Born on October 11, Father Holloway always prided himself on having
arrived one day before Columbus.
Edward Francis Holloway
was born October 11, 1926, in Salisbury, Maryland, and was the youngest
of seven children. There was a large age difference between him and
his oldest brother, Weller, who was already attending the University
of Maryland at the time of his birth.
His father was the
president and co-founder of Salisbury State Teacher's College (now Salisbury
University). Dr. Holloway would often become agitated when, on outings
with Edward, ladies would compliment him on having such a cute grandson.
"Thank you," he would reply, "he is my son."
Dr. Holloway died
when Edward was eight years old. Two of his older sisters, Jeanne and
Nancy, became his primary caretakers. He entered Salisbury State Teacher's
College at age 16 and promptly flunked out.
He joined the Army
at 17 (lying about his age) and later said it was the best thing that
ever happened to him. He "grew up" while in the service, returned
to Salisbury State, and became an exemplary student.
him to work while in school, so he took a job as a cook at Johnny and
Sammie's, the local diner. There he met Jacquelyn Sturgis, a coworker
who was also a student at Salisbury State. Jackie initially disliked
Edward, but her feelings changed as she got to know him. They married
on Friday, July 8, 1949, at the end of her junior year.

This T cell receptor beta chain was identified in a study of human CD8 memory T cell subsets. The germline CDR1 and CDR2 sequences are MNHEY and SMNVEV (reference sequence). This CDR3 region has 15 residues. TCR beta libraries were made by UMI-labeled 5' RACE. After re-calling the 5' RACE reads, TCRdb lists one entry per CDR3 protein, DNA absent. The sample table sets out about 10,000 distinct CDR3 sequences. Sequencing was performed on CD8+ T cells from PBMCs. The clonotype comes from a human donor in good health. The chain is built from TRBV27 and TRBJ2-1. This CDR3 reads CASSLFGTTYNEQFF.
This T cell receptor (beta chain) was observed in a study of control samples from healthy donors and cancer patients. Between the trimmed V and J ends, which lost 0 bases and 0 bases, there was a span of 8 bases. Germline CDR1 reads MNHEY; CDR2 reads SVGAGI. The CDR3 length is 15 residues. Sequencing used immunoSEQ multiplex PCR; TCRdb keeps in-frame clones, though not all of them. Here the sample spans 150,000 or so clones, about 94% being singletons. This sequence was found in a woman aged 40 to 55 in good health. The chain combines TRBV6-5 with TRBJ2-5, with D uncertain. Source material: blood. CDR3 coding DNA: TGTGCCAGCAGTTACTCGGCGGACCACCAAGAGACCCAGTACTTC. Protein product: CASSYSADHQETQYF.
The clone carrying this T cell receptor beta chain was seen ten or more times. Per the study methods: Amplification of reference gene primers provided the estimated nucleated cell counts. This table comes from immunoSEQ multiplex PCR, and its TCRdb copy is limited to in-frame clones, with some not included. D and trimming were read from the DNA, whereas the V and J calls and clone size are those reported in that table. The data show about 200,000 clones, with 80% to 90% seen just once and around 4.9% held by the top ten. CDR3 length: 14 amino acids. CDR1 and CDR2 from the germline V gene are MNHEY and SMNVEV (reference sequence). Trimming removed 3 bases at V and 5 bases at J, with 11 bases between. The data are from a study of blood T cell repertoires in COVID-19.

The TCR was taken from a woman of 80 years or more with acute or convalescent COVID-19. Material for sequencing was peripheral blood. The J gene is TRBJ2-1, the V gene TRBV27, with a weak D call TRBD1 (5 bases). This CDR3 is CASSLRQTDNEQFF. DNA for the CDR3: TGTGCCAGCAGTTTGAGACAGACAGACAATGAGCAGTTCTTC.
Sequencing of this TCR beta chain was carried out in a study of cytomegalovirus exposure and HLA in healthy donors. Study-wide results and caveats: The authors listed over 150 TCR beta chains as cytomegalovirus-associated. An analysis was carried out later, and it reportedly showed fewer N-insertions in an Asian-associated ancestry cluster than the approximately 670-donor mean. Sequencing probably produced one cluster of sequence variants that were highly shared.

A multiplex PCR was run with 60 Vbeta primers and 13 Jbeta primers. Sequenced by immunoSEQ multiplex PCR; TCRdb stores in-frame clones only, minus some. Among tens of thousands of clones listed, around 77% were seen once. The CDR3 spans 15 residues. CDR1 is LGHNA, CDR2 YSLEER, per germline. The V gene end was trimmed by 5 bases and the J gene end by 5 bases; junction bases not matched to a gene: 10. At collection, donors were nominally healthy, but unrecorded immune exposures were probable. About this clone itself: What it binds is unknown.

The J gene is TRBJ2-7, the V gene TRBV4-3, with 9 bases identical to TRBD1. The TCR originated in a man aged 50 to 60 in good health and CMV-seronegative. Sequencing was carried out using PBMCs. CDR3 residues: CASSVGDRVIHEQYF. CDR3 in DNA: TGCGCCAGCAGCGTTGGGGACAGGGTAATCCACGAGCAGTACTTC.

They had a weekend
honeymoon in nearby Ocean City. The day after the wedding, Jackie decided
to cook breakfast. Edward awoke to smoke pouring out of the tiny bungalow
kitchen. Jackie was in tears as she explained that she waiting for the
bacon to get crisp in the pan. (Ironically, she later became an excellent
Edward took a job
as a teacher in the Wicomico public school system. Jackie never returned
to college as she soon learned that she was pregnant. After a difficult
pregnancy, she gave birth prematurely to Constance Marie Holloway on
March 25, 1950. Her sister, Pat, took one look at Connie in the hospital
nursery and proclaimed "That child is not going to live."
Against the odds, she did.
The family moved
frequently as Edward received promotions. He was a teacher/principal
by the time Connie entered first grade. Having his daughter in school
had its benefits. When he was teaching science, he would snatch Connie
out of the lunch line, whip out his comb, and use her hair to demonstrate
The family attended
St. Peter's Episcopal Church
regularly and in 1960 began attending St.
Alban's. It was there that Edward decided to join the priesthood.
In the summer of
1961, the family moved to Gambier, Ohio, where Edward began three years
of grueling study and keg parties at Bexley Hall. Even though Jackie
was working full time and Edward had part-time work, money was tight
and, at times, non-existant. But every time there was not enough money
for groceries, a check would miraculously arrive from St. Alban's.
from Bexley Hall, Edward (now Father) took a headmaster position in
Boynton Beach, Florida, at St.
Joseph's. In 1967, the family moved to Daytona Beach and Father
became headmaster of St. James'
Day School. Jackie taught fifth grade at St. James until her death
in March, 1984, from cancer.
In December 1984,
Father married Kandy Lowe, a widow whose son had attended St. James.
Soon after, Father left St. James and became vicar at St. Timothy's.
He held that position for five years, and then became assistant priest
at St. Mary's Episcopal Church,
a position he held at the time of his death on July 8, 2002.